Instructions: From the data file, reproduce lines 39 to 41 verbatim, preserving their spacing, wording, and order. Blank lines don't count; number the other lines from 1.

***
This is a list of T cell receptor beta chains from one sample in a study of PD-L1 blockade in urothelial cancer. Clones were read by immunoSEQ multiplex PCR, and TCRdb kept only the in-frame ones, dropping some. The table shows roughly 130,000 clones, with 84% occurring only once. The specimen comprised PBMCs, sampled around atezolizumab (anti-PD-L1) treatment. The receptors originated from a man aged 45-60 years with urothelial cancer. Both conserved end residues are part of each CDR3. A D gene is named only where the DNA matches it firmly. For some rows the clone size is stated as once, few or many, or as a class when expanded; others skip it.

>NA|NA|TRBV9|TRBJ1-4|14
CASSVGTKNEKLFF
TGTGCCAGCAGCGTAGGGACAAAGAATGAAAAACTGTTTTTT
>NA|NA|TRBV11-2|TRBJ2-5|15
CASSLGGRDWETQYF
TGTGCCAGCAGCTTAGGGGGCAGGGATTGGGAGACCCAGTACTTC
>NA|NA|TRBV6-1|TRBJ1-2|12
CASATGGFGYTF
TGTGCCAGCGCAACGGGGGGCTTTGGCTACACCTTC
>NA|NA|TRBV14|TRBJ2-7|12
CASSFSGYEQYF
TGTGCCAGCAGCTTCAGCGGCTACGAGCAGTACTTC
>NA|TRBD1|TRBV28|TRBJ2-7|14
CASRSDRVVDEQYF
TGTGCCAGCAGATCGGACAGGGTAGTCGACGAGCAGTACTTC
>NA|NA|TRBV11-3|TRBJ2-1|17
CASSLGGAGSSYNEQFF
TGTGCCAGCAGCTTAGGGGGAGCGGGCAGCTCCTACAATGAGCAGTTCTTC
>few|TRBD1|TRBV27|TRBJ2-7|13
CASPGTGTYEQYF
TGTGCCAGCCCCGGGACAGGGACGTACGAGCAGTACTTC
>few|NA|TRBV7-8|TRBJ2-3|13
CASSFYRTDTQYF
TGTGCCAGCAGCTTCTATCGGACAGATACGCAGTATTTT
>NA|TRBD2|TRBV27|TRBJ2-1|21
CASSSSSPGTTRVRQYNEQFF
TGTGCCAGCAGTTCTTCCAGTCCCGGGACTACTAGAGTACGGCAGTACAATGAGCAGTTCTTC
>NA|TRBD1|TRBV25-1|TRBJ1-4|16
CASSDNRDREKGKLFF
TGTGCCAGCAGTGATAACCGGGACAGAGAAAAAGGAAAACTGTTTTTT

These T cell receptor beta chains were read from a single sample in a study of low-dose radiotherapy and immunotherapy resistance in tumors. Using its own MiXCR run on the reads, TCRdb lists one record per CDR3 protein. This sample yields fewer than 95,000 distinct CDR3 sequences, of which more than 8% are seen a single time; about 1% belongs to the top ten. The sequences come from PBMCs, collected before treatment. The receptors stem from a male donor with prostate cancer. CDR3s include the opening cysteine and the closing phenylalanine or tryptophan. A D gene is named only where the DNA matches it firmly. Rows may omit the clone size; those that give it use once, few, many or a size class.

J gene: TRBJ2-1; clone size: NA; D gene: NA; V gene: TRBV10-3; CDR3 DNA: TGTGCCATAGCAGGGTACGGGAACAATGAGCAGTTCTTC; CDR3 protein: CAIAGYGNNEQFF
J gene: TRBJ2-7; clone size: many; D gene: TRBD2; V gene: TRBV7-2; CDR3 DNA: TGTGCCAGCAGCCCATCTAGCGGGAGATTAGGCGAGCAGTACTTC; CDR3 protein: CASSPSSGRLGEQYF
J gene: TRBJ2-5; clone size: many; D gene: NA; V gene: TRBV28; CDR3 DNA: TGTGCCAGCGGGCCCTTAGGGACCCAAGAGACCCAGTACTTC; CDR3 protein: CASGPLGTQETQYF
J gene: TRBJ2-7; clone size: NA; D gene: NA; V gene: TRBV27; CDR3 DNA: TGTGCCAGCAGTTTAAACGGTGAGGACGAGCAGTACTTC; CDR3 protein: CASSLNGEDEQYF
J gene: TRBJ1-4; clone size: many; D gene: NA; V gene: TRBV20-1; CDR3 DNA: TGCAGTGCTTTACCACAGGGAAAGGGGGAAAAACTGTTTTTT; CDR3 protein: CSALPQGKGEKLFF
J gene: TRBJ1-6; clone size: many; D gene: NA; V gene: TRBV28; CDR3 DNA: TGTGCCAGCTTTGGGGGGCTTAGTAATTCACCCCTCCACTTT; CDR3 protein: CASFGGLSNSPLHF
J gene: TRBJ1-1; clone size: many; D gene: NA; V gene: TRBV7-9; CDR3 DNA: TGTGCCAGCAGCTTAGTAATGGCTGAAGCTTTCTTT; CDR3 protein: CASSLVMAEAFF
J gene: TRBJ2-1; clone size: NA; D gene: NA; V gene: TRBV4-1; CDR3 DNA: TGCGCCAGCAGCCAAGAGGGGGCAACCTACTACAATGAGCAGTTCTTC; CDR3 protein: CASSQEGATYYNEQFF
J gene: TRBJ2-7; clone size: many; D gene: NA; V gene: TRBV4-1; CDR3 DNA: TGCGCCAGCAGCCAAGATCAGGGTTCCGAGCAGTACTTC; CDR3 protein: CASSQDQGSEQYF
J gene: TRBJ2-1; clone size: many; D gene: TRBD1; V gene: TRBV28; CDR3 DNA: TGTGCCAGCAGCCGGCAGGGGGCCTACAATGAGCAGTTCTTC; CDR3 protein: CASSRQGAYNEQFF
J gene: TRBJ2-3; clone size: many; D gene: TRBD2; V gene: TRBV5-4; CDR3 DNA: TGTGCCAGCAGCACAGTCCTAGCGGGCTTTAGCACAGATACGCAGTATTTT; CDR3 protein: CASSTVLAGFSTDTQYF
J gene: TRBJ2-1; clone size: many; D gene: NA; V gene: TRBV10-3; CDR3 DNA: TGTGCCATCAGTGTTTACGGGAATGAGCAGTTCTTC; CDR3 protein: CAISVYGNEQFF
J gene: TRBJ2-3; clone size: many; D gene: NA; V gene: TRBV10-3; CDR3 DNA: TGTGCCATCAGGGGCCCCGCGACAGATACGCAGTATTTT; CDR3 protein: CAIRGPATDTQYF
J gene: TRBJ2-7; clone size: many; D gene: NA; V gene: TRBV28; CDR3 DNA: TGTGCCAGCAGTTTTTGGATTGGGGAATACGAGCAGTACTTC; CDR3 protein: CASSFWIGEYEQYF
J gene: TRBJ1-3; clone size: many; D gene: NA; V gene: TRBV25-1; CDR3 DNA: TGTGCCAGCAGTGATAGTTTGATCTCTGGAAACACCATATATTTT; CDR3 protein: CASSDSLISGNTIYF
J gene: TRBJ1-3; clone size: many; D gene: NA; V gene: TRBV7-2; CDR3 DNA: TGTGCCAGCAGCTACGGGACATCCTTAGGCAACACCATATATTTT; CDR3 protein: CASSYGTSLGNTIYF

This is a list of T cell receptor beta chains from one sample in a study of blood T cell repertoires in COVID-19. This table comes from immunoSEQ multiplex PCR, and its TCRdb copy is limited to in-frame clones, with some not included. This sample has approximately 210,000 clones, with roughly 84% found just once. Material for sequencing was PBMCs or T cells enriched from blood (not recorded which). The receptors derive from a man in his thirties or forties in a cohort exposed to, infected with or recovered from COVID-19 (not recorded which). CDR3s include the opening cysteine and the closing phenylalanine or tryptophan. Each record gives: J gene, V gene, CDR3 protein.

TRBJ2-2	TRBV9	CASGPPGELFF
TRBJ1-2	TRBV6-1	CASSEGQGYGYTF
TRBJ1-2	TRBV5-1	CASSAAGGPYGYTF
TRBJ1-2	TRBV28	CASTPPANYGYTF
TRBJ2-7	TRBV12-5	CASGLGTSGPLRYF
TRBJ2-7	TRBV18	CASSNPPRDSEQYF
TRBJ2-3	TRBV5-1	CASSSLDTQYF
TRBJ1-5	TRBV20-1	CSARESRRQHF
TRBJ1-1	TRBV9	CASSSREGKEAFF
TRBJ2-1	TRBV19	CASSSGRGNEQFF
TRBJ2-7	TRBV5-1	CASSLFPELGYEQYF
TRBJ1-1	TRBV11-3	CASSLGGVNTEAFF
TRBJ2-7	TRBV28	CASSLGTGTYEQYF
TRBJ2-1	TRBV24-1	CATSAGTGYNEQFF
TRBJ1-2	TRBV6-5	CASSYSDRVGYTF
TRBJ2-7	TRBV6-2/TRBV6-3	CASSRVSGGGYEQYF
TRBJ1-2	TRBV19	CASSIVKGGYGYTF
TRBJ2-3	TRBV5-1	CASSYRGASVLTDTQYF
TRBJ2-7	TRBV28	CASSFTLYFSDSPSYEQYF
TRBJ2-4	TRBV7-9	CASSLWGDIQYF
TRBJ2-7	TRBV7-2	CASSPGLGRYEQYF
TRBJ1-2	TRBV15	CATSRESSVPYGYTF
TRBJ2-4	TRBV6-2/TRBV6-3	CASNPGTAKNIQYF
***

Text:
J gene: TRBJ1-1; clone size: many; D gene: NA; V gene: TRBV7-9; CDR3 DNA: TGTGCCAGCAGCTTAGTAATGGCTGAAGCTTTCTTT; CDR3 protein: CASSLVMAEAFF
J gene: TRBJ2-1; clone size: NA; D gene: NA; V gene: TRBV4-1; CDR3 DNA: TGCGCCAGCAGCCAAGAGGGGGCAACCTACTACAATGAGCAGTTCTTC; CDR3 protein: CASSQEGATYYNEQFF
J gene: TRBJ2-7; clone size: many; D gene: NA; V gene: TRBV4-1; CDR3 DNA: TGCGCCAGCAGCCAAGATCAGGGTTCCGAGCAGTACTTC; CDR3 protein: CASSQDQGSEQYF